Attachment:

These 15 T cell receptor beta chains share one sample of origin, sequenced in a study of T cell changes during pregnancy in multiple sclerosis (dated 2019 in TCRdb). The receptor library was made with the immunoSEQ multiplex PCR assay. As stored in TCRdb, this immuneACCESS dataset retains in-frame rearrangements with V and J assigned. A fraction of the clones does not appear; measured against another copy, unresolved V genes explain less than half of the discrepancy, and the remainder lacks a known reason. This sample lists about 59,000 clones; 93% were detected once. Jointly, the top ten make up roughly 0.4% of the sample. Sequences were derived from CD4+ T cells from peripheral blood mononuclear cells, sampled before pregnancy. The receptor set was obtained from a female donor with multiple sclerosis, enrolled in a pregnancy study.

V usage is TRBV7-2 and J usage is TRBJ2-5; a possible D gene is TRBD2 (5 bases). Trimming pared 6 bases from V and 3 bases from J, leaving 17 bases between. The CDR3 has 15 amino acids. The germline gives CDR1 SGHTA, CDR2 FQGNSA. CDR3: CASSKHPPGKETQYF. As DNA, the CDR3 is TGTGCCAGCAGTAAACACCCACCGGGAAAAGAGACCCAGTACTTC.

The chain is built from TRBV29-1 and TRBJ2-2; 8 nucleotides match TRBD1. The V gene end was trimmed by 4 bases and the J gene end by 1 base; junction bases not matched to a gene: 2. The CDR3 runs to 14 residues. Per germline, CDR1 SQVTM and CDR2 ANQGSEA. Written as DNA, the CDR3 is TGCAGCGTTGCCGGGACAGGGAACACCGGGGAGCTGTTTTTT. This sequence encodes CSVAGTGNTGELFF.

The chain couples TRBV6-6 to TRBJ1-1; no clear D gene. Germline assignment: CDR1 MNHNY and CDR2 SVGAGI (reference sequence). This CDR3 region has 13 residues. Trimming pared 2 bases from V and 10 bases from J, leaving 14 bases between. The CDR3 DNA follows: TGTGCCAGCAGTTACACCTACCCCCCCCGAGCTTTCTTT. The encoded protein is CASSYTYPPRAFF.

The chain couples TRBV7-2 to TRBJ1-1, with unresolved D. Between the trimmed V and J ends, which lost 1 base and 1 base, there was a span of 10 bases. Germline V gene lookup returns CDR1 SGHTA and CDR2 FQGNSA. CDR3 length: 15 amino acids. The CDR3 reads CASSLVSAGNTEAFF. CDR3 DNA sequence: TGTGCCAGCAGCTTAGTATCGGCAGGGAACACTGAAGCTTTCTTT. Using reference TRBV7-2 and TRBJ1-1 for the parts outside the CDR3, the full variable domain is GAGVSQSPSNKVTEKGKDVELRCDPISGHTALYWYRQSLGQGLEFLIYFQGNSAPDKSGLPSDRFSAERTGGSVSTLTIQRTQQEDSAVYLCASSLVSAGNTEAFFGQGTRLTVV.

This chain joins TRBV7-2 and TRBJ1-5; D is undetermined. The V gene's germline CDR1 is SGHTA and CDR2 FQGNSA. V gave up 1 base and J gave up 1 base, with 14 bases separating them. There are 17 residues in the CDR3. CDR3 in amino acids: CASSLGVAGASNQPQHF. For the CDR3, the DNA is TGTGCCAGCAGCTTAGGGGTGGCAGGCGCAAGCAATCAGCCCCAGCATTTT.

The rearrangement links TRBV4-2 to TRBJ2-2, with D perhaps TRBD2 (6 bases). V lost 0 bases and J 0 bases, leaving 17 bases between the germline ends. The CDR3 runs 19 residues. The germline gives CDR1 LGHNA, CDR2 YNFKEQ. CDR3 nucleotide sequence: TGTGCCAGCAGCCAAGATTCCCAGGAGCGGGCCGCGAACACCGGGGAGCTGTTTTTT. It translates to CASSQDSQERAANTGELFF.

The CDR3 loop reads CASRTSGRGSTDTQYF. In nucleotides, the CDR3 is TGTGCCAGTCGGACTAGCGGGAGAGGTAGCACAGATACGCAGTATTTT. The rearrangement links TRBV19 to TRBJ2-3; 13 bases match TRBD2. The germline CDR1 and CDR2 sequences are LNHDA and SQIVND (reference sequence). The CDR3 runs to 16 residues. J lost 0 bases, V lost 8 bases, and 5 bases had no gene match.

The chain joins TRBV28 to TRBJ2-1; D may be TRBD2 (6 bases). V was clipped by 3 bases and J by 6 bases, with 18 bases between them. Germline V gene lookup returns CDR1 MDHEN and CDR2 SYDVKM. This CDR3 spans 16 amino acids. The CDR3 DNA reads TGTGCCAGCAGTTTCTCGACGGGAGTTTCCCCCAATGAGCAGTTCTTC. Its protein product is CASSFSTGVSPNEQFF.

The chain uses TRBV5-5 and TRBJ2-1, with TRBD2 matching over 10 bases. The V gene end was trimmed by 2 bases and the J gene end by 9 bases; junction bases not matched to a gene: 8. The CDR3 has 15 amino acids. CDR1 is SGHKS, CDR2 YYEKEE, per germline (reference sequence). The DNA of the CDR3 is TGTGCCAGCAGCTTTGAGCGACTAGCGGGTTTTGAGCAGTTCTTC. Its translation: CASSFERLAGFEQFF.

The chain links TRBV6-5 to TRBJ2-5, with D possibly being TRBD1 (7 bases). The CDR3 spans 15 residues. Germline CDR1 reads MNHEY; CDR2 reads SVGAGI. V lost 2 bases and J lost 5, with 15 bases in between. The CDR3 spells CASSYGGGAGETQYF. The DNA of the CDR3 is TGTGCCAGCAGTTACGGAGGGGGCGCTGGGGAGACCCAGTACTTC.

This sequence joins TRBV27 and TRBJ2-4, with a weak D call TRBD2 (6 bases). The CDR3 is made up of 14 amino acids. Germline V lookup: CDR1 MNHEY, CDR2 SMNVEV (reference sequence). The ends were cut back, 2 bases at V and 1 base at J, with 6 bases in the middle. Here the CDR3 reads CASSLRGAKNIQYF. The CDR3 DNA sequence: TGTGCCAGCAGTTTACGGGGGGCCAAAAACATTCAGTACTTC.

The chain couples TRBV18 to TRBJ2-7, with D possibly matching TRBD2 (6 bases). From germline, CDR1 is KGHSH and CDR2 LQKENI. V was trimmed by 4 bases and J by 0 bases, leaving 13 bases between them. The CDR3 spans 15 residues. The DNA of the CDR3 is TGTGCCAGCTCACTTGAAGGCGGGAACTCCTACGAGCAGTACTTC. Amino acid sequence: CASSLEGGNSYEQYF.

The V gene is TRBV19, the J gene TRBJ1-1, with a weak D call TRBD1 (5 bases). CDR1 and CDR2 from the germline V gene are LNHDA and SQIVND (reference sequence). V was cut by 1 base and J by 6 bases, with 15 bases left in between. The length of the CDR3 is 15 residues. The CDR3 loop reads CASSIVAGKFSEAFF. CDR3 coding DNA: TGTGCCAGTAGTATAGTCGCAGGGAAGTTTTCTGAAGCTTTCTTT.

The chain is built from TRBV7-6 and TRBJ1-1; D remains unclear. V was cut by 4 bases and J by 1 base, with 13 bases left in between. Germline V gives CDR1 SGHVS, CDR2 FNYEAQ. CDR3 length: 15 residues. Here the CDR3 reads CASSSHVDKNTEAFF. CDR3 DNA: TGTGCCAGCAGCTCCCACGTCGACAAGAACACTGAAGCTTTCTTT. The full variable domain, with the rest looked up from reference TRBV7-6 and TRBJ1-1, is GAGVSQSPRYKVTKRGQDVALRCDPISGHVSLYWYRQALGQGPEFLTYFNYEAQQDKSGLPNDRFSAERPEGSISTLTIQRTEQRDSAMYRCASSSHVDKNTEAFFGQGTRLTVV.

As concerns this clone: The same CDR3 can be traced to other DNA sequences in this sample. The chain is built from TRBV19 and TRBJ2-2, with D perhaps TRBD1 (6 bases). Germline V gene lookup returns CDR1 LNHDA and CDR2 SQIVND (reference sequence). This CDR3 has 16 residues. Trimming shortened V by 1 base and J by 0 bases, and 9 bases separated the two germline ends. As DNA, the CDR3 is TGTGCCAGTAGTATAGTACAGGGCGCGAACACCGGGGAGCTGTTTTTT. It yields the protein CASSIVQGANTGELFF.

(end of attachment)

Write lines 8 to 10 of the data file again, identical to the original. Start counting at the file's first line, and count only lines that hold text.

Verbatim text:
The CDR3 loop reads CASRTSGRGSTDTQYF. In nucleotides, the CDR3 is TGTGCCAGTCGGACTAGCGGGAGAGGTAGCACAGATACGCAGTATTTT. The rearrangement links TRBV19 to TRBJ2-3; 13 bases match TRBD2. The germline CDR1 and CDR2 sequences are LNHDA and SQIVND (reference sequence). The CDR3 runs to 16 residues. J lost 0 bases, V lost 8 bases, and 5 bases had no gene match.

The chain joins TRBV28 to TRBJ2-1; D may be TRBD2 (6 bases). V was clipped by 3 bases and J by 6 bases, with 18 bases between them. Germline V gene lookup returns CDR1 MDHEN and CDR2 SYDVKM. This CDR3 spans 16 amino acids. The CDR3 DNA reads TGTGCCAGCAGTTTCTCGACGGGAGTTTCCCCCAATGAGCAGTTCTTC. Its protein product is CASSFSTGVSPNEQFF.

The chain uses TRBV5-5 and TRBJ2-1, with TRBD2 matching over 10 bases. The V gene end was trimmed by 2 bases and the J gene end by 9 bases; junction bases not matched to a gene: 8. The CDR3 has 15 amino acids. CDR1 is SGHKS, CDR2 YYEKEE, per germline (reference sequence). The DNA of the CDR3 is TGTGCCAGCAGCTTTGAGCGACTAGCGGGTTTTGAGCAGTTCTTC. Its translation: CASSFERLAGFEQFF.